With bright red sneakers, blue and white jersey, and two front teeth nearly as big as its eyes, Lebanon Catholic’s mascot is recognizable to any student or sports fan, current or former.
On and off for seven years, Jake Scholl has been the man inside the Lebanon Catholic Beaver suit: at sports games and pep rallies during normal times, and more recently to greet seniors at their houses on college decision day. Even though he graduated four years ago, the school has often turned to Scholl — a member of the Class of 2016 whose mother works in the school office — to bring the same energy he brought to the mascot role as a high school sophomore.
“[It’s] not so much to relive my high school years,” he said. “They come to me for that … they know that because I love that school so much, I would do anything for them.”
But Scholl’s time in the beaver suit may be nearing its end. On April 28, Bishop Ronald Gainer, the leader of the Catholic Diocese of Harrisburg, announced the closure of both Lebanon Catholic — a Pre-K through 12 school with around 300 students and over 40 staff members, initially founded in 1859 — and Holy Family Consolidated Catholic School in Berwick. A diocesan press release cited long-standing “enrollment and financial challenges” as reasons for the closure, which was approved by the bishop after a recommendation from area pastors, whose parishes support the school financially.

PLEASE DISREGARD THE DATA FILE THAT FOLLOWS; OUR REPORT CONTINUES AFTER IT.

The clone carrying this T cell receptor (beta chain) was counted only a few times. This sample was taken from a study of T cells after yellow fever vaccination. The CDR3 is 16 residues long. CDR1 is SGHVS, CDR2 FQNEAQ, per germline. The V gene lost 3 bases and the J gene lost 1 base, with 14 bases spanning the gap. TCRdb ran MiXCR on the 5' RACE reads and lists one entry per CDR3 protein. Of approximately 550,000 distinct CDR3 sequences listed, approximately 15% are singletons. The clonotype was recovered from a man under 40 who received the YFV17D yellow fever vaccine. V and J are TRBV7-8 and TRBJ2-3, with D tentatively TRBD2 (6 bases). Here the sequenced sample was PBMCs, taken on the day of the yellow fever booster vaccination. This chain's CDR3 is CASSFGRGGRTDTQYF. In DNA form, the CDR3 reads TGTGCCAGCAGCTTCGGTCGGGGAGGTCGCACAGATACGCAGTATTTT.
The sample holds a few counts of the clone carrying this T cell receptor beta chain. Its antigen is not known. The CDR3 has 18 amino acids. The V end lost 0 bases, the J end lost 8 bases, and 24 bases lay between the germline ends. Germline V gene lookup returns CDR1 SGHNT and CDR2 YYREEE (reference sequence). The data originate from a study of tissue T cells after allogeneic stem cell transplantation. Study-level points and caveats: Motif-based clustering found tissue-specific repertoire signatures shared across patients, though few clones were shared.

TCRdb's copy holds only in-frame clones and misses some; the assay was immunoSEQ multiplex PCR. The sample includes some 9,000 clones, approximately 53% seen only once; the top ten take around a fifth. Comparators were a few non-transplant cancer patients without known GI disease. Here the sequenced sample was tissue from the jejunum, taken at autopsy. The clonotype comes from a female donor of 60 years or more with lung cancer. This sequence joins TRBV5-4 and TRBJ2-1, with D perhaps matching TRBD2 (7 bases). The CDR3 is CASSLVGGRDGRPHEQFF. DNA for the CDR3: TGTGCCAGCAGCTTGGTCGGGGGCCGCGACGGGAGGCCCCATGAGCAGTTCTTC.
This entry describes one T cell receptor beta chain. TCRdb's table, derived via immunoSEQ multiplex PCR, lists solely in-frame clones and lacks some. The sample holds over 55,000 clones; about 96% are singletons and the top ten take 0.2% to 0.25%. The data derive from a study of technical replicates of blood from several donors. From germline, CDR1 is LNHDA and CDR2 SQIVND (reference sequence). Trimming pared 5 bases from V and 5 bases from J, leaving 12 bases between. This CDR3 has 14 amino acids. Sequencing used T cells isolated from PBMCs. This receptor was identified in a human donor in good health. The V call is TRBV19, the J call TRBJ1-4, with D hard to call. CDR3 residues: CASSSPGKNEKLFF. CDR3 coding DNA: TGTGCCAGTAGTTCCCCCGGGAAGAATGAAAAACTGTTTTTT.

According to a FAQ posted by the diocese, these challenges included nearly $3 million in accumulated debt and a projected decline of around 100 enrolled students over five years, from 370 in 2015 to less than 300 for the 2020-21 school year.
Although it is difficult to pin down the exact reason for the decreasing number of students at the school, overall enrollment in Catholic schools has been on a nationwide decline. Data from the National Catholic Educational Association for the 2018-19 school year indicates an 18 percent drop in nationwide Catholic school enrollment over the previous decade. The number of students enrolled in Catholic schools reached its peak in the early 1960s, with approximately 5.2 million students nationwide, according to the NCEA — a number that stood at just 1.79 million in the 2018-19 academic year.